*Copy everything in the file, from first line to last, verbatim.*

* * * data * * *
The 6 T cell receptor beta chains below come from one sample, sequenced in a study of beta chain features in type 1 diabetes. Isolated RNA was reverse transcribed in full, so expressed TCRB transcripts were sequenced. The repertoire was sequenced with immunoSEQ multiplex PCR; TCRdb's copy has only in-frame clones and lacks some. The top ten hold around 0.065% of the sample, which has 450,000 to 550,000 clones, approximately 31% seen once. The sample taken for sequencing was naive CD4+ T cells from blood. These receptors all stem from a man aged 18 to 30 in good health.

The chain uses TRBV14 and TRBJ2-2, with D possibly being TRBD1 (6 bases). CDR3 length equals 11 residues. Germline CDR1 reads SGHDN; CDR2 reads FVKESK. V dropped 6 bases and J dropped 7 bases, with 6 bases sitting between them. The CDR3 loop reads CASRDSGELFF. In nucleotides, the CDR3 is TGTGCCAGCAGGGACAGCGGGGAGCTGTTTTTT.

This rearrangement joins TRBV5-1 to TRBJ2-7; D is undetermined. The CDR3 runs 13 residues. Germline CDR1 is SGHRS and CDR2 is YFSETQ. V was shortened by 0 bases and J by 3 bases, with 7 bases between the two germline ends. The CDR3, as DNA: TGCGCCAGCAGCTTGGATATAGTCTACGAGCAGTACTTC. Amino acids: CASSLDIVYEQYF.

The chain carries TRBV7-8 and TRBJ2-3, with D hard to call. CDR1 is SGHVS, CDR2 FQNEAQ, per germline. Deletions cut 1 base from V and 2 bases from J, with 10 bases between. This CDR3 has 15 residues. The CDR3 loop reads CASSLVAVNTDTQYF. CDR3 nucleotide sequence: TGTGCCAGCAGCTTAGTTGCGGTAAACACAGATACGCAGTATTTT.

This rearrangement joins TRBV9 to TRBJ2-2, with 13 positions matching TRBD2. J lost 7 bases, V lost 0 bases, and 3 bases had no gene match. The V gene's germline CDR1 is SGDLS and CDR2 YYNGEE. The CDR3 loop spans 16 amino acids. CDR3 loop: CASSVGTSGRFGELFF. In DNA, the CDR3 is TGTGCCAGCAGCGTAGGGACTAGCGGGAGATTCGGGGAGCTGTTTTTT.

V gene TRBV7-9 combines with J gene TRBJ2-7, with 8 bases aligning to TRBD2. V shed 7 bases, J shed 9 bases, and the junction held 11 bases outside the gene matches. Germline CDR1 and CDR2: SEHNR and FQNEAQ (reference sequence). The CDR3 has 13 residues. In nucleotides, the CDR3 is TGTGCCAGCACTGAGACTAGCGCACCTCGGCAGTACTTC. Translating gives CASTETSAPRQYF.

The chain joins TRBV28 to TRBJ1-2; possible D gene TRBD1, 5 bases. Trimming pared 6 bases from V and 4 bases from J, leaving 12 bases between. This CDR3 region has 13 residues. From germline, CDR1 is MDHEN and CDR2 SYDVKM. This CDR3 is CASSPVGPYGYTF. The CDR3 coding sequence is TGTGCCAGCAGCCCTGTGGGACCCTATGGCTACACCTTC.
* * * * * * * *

The 6 T cell receptor beta chains below come from one sample, sequenced in a study of beta chain features in type 1 diabetes. Isolated RNA was reverse transcribed in full, so expressed TCRB transcripts were sequenced. The repertoire was sequenced with immunoSEQ multiplex PCR; TCRdb's copy has only in-frame clones and lacks some. The top ten hold around 0.065% of the sample, which has 450,000 to 550,000 clones, approximately 31% seen once. The sample taken for sequencing was naive CD4+ T cells from blood. These receptors all stem from a man aged 18 to 30 in good health.

The chain uses TRBV14 and TRBJ2-2, with D possibly being TRBD1 (6 bases). CDR3 length equals 11 residues. Germline CDR1 reads SGHDN; CDR2 reads FVKESK. V dropped 6 bases and J dropped 7 bases, with 6 bases sitting between them. The CDR3 loop reads CASRDSGELFF. In nucleotides, the CDR3 is TGTGCCAGCAGGGACAGCGGGGAGCTGTTTTTT.

This rearrangement joins TRBV5-1 to TRBJ2-7; D is undetermined. The CDR3 runs 13 residues. Germline CDR1 is SGHRS and CDR2 is YFSETQ. V was shortened by 0 bases and J by 3 bases, with 7 bases between the two germline ends. The CDR3, as DNA: TGCGCCAGCAGCTTGGATATAGTCTACGAGCAGTACTTC. Amino acids: CASSLDIVYEQYF.

The chain carries TRBV7-8 and TRBJ2-3, with D hard to call. CDR1 is SGHVS, CDR2 FQNEAQ, per germline. Deletions cut 1 base from V and 2 bases from J, with 10 bases between. This CDR3 has 15 residues. The CDR3 loop reads CASSLVAVNTDTQYF. CDR3 nucleotide sequence: TGTGCCAGCAGCTTAGTTGCGGTAAACACAGATACGCAGTATTTT.

This rearrangement joins TRBV9 to TRBJ2-2, with 13 positions matching TRBD2. J lost 7 bases, V lost 0 bases, and 3 bases had no gene match. The V gene's germline CDR1 is SGDLS and CDR2 YYNGEE. The CDR3 loop spans 16 amino acids. CDR3 loop: CASSVGTSGRFGELFF. In DNA, the CDR3 is TGTGCCAGCAGCGTAGGGACTAGCGGGAGATTCGGGGAGCTGTTTTTT.

V gene TRBV7-9 combines with J gene TRBJ2-7, with 8 bases aligning to TRBD2. V shed 7 bases, J shed 9 bases, and the junction held 11 bases outside the gene matches. Germline CDR1 and CDR2: SEHNR and FQNEAQ (reference sequence). The CDR3 has 13 residues. In nucleotides, the CDR3 is TGTGCCAGCACTGAGACTAGCGCACCTCGGCAGTACTTC. Translating gives CASTETSAPRQYF.

The chain joins TRBV28 to TRBJ1-2; possible D gene TRBD1, 5 bases. Trimming pared 6 bases from V and 4 bases from J, leaving 12 bases between. This CDR3 region has 13 residues. From germline, CDR1 is MDHEN and CDR2 SYDVKM. This CDR3 is CASSPVGPYGYTF. The CDR3 coding sequence is TGTGCCAGCAGCCCTGTGGGACCCTATGGCTACACCTTC.